JOHANNESBURG (AFP) – Nelson Mandela is “fine” and improving after more than a week in hospital, his wife has said in the latest positive update on the 94-year-old icon’s pneumonia treatment.
“Madiba is fine, Madiba is getting better and better,” the private eNCA news channel quoted Graca Machel as saying, referring to Mandela by his clan name.
“He is in hospital simply because the doctors want to be absolutely sure that he is strong enough to go home and nothing is going to recur,” she said late Thursday.
Her comments marked the latest upbeat update on the country’s first black president, who was hospitalised shortly before midnight on March 27.
The admission was his third hospital stint since December.
On Thursday, President Jacob Zuma said he had visited his predecessor and that doctors said he was showing continuous improvement.
To help him breathe without difficulty, doctors last week drained excess fluid that had built up on the lining of his lungs.
Last month Mandela spent a night in hospital for a scheduled check-up and in December he was admitted for 18 days for a lung infection and gallstones surgery.
It was his longest hospital stay since he walked free from 27 years in jail in 1990.
Admitted for recurring pneumonia infection, Mandela’s latest health scare has sparked an outpouring of wishes and prayers from across the globe and at home.
“Thank you very very very much for lifting him up. God is listening,” said Machel who married Mandela on his 80th birthday and has been at his side in hospital.
No indication has been made as to when Mandela could be released from hospital, with his grandson also saying this was likely only when doctors were satisfied.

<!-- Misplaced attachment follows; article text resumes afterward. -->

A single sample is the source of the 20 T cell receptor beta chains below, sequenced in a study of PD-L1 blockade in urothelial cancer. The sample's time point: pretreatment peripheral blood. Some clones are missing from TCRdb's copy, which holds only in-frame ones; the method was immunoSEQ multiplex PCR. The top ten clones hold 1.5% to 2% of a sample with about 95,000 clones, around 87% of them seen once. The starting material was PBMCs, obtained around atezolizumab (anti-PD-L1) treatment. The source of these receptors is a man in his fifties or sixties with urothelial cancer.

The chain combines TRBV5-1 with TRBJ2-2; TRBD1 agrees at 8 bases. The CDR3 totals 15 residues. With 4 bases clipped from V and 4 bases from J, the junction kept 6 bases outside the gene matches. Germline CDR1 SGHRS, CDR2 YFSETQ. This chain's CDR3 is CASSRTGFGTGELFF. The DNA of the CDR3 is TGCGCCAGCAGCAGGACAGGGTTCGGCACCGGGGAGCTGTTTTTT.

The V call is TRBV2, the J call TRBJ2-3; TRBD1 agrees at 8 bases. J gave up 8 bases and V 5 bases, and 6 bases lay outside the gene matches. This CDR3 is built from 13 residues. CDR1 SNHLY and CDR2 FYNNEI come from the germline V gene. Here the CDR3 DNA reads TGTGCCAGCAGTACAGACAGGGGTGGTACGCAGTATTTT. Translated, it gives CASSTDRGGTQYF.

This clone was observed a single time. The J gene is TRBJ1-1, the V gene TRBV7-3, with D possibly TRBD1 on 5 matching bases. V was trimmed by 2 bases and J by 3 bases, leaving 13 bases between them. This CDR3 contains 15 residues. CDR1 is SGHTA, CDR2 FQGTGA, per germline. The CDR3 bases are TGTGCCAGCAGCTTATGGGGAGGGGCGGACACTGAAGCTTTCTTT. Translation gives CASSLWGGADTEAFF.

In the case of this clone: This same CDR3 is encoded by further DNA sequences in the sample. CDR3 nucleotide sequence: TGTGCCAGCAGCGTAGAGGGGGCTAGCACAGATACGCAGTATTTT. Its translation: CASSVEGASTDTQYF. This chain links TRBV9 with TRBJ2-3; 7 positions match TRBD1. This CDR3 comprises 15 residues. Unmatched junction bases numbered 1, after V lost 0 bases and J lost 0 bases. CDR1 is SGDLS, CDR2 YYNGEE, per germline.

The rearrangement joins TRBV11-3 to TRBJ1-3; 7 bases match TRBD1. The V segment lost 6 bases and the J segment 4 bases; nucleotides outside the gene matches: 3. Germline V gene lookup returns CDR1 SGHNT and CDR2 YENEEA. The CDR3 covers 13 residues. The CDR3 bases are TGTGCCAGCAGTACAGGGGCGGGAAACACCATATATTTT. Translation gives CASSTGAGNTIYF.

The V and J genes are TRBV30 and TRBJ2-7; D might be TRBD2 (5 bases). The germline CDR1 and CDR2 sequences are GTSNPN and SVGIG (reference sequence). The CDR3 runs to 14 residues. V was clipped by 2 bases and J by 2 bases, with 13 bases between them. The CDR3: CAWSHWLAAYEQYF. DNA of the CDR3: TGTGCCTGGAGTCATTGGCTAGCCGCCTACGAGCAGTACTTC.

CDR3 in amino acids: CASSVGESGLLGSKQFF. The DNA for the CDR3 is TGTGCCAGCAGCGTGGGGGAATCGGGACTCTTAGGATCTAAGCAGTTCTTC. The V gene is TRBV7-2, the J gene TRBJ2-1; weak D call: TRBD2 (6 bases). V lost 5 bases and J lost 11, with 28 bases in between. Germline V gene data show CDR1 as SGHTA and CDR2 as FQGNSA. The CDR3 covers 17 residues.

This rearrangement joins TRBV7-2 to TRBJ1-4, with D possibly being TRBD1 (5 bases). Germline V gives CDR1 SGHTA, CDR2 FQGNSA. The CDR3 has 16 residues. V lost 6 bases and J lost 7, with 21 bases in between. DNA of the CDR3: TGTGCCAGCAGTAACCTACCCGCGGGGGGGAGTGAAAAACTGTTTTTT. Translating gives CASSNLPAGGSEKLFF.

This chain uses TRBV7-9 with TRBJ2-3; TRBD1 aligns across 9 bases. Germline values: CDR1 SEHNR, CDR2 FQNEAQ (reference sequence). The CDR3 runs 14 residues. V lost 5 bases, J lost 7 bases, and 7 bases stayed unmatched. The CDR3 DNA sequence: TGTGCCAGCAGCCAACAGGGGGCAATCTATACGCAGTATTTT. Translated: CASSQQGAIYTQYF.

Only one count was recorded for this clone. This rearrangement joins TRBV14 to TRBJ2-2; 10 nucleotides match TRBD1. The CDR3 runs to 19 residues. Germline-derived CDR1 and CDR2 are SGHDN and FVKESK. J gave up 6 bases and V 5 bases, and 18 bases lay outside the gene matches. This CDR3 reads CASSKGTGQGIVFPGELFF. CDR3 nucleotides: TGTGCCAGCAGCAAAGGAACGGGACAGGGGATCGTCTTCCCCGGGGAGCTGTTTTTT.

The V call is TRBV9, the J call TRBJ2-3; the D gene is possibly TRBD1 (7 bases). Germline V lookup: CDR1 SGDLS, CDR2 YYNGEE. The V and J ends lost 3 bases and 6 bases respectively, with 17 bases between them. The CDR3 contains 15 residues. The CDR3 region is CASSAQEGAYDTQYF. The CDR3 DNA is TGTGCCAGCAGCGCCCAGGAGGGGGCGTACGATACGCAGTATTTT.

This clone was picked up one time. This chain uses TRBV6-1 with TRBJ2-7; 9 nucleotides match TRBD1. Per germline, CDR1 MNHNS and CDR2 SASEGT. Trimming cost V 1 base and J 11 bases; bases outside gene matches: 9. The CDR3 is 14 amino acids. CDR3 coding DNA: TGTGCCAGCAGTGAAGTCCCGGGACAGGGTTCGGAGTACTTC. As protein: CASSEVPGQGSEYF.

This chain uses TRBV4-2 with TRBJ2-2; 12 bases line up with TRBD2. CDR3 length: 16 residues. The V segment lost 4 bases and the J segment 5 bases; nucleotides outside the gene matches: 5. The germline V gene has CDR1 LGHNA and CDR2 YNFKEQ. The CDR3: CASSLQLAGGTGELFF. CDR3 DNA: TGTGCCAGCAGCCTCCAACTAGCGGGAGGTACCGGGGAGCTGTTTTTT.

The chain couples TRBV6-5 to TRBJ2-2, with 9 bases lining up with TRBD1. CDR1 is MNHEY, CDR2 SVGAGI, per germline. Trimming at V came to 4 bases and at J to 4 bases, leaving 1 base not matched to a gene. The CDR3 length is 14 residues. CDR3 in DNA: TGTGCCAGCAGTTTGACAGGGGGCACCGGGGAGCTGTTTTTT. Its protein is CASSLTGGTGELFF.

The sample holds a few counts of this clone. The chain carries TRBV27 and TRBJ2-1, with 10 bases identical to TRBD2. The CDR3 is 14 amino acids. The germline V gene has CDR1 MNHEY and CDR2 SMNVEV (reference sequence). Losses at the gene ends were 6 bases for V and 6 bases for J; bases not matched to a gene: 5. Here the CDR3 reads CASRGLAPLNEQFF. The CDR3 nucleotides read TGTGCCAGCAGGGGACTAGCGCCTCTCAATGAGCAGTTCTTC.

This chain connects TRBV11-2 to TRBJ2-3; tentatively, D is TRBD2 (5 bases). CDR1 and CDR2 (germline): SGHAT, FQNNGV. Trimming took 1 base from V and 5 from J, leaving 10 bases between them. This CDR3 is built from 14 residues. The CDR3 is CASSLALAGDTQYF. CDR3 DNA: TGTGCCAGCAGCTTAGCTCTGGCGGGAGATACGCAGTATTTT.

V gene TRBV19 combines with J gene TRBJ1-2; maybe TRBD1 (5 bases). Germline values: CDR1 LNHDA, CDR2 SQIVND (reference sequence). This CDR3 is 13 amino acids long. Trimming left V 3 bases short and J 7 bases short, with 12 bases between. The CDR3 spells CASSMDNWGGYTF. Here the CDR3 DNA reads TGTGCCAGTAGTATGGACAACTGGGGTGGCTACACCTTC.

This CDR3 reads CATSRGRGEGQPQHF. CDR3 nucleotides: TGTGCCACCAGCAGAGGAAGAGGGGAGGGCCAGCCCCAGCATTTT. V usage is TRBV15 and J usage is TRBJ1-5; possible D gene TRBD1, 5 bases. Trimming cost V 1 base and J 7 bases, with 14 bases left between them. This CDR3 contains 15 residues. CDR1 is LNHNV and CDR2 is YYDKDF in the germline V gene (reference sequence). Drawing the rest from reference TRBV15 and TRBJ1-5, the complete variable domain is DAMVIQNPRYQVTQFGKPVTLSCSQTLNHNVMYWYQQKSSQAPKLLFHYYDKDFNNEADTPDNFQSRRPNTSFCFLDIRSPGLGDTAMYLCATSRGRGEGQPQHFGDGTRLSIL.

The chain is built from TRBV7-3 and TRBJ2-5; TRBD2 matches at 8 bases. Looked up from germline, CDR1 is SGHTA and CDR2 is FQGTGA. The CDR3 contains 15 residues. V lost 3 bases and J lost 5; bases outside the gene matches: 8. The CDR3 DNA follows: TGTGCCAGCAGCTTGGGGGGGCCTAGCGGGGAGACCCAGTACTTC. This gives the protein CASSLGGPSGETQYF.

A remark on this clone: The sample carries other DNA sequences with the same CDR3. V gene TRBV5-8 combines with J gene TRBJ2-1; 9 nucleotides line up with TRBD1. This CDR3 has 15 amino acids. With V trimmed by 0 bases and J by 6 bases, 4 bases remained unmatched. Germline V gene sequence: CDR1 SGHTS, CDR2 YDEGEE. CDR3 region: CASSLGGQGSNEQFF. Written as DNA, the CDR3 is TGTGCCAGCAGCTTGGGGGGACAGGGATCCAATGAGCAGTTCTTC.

“We are sure that in no time when the doctors are fully satisfied with the investigations they are doing they will be sending him back home,” Mandla Mandela told SABC public television on Thursday.
Mandela’s lung problems date back to his 27 years in apartheid jail when he was diagnosed with early-stage tuberculosis in 1988.
He has also been treated for prostate cancer and has suffered from stomach ailments.
South Africans have grown more accustomed to his increasing bouts of ill health, as they come to terms with the mortality of the man often fondly called “tata” or father.
“Even though he is old… we still need him, he’s our hero. We wish him the best and we are praying for him,” said Nomsa Muyambo, a Johannesburg young woman walking out of a downtown supermarket.
The prisoner-turned-president is idolised as the man who walked out of jail and forgave his white oppressors to steer Africa’s wealthiest country into democracy.
Although he left office nearly 15 years ago, he remains a unifying symbol amid racial tensions, deep inequality and a raft of political scandals that have dulled the gloss of freedom’s early days in the “Rainbow Nation”.
But worries abound about the post-Mandela era.
Daniel Ngidi is in his 50s and is “worried because if he passed away now, we don’t know what will happen.”
After leading his African National Congress to victory in the first multi-racial elections in 1994, Mandela served a single five-year term as president.
He then took up a new role as a roving elder statesman and leading campaigner against AIDS before retiring from public life in 2004.
He has not appeared in public since July 2010, when he was at the Soccer City stadium in Soweto for the World Cup final.